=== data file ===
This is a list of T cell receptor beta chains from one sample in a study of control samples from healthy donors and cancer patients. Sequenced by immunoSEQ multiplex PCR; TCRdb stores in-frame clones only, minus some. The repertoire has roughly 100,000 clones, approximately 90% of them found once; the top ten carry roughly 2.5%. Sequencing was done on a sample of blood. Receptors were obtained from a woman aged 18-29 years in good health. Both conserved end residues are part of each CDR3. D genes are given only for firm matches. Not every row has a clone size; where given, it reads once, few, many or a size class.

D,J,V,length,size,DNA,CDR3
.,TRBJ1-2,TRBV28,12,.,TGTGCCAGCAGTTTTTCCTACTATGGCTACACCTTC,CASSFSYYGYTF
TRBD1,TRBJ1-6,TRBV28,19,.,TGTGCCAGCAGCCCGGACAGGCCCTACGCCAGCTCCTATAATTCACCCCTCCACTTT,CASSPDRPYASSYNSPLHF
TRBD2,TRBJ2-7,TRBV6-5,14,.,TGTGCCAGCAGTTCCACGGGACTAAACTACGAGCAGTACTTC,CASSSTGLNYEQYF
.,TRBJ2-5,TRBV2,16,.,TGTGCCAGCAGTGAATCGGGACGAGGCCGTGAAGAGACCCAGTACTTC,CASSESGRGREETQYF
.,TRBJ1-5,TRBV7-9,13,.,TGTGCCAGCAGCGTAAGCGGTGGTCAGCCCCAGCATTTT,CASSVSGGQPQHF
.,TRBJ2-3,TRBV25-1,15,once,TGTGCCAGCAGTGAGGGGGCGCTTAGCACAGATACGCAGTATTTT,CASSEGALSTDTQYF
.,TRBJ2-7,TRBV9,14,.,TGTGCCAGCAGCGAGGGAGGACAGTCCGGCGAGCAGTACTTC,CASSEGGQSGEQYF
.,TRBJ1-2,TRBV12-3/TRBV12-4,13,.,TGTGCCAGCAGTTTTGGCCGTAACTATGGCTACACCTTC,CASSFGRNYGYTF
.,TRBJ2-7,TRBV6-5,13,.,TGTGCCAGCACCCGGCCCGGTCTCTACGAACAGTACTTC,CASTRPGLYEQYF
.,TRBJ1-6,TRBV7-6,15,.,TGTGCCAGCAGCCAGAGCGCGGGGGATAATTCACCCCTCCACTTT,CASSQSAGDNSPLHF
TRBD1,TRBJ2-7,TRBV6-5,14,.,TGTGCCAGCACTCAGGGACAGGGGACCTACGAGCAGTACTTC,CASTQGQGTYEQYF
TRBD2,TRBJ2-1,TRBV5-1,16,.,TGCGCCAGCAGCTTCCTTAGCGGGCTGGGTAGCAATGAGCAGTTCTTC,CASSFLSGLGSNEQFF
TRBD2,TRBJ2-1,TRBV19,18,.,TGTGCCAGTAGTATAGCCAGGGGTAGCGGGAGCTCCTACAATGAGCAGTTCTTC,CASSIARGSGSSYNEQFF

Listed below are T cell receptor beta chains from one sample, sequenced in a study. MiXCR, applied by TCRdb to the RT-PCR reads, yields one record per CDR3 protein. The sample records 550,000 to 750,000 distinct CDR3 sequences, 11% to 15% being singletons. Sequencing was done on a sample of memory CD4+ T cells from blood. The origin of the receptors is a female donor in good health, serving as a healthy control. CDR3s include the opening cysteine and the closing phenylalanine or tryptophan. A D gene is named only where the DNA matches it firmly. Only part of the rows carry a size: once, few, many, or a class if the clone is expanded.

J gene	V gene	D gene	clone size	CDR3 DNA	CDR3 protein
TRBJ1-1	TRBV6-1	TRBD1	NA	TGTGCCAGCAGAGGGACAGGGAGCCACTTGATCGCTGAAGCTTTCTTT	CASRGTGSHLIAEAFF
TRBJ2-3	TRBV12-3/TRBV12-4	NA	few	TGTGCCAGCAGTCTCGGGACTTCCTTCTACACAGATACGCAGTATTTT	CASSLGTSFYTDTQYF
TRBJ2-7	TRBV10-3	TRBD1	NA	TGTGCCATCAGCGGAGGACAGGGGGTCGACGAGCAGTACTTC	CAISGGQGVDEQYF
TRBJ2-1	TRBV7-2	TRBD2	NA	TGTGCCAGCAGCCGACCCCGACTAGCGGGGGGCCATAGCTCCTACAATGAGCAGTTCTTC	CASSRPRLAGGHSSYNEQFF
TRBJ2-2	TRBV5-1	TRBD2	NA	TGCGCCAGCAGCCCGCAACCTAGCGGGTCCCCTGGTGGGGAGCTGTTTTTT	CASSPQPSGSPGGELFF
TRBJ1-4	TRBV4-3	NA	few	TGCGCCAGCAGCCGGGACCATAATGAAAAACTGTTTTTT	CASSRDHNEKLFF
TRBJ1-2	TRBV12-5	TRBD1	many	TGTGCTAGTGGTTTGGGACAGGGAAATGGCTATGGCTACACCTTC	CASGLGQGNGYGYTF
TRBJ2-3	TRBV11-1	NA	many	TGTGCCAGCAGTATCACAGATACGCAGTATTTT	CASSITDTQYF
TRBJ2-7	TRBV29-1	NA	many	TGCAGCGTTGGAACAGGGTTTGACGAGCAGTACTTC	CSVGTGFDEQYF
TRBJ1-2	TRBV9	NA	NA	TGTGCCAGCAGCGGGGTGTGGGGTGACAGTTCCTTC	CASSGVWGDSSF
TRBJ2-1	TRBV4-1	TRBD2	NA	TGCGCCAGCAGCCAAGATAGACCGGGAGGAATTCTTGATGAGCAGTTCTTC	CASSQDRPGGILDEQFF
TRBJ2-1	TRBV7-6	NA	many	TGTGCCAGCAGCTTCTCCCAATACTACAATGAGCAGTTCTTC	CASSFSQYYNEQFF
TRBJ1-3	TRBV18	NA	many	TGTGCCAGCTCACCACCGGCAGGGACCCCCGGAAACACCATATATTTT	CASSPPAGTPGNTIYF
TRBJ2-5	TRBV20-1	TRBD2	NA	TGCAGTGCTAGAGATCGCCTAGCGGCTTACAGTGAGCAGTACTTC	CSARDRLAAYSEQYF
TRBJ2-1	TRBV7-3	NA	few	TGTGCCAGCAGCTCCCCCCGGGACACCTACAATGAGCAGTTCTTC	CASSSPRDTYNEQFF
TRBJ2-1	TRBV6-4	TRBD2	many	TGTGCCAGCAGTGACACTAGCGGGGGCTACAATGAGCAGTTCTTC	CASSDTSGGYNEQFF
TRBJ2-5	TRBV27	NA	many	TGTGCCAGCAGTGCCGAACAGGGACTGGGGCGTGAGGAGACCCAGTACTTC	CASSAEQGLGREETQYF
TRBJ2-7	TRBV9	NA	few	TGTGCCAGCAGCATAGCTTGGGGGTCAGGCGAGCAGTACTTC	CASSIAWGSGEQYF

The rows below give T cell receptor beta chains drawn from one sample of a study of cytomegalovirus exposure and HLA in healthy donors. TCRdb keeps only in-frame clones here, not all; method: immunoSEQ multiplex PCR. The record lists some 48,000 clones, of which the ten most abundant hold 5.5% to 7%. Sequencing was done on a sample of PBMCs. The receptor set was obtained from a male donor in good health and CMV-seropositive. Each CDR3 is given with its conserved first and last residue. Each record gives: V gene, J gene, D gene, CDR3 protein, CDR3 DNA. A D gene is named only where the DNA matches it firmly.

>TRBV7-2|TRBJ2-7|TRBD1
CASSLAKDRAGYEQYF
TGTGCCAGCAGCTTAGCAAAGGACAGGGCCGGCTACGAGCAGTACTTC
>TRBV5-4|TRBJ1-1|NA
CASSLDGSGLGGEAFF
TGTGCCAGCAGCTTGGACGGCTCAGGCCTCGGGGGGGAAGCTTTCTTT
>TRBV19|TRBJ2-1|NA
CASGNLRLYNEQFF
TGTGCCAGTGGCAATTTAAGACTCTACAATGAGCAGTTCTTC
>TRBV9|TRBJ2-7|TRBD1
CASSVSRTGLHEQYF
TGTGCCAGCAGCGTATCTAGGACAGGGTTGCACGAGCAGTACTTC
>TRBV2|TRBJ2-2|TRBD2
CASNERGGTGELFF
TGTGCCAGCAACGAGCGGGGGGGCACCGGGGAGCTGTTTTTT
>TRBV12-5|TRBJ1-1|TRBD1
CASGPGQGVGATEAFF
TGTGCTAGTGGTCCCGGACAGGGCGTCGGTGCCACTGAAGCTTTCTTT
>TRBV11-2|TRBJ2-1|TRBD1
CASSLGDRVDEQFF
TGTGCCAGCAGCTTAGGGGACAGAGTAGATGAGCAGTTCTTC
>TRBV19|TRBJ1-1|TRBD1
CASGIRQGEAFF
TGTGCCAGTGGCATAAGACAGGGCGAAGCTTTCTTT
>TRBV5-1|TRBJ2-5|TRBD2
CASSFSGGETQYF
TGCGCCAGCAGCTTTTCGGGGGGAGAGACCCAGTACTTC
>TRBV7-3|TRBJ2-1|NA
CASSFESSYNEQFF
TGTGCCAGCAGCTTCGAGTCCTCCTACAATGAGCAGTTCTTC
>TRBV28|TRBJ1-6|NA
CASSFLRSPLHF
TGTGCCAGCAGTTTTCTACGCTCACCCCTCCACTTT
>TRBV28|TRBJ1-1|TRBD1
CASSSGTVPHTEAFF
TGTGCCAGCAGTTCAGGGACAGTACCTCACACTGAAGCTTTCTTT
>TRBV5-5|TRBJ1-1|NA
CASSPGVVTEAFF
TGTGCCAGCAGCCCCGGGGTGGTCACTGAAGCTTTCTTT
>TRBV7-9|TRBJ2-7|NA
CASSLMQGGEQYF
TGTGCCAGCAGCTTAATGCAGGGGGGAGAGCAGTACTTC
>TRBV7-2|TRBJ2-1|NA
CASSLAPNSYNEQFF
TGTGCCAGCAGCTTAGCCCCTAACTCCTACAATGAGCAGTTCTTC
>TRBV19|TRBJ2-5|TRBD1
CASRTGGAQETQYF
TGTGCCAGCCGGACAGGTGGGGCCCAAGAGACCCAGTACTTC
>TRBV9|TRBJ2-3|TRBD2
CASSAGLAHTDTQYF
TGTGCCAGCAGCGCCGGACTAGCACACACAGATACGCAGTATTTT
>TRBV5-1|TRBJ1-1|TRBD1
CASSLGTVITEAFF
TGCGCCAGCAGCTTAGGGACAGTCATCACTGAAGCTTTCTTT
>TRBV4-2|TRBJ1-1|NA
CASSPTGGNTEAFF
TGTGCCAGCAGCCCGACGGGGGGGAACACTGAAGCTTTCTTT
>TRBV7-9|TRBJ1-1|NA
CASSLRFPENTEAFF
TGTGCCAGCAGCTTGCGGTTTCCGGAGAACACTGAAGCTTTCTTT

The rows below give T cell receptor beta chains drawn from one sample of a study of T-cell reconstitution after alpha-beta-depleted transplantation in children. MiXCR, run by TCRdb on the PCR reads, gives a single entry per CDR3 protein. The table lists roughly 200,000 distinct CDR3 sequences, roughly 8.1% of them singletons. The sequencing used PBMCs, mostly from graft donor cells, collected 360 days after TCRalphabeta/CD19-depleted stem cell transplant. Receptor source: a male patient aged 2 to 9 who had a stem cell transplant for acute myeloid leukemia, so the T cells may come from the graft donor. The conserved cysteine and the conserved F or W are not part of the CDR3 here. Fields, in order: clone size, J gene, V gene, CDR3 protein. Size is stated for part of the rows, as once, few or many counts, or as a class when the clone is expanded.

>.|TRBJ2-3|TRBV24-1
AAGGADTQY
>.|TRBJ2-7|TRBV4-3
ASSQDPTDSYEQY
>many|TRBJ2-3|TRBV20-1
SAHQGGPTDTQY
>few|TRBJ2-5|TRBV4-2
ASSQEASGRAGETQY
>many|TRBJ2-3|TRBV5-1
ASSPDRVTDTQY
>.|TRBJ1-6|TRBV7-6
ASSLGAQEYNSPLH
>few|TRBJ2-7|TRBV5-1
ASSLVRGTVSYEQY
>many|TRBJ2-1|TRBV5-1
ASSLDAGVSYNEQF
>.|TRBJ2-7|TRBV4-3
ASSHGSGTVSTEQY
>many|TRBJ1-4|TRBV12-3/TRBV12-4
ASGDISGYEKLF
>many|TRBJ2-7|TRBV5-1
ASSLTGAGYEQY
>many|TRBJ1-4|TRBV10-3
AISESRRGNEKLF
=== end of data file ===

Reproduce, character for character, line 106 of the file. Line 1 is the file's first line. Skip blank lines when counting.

>many|TRBJ2-3|TRBV5-1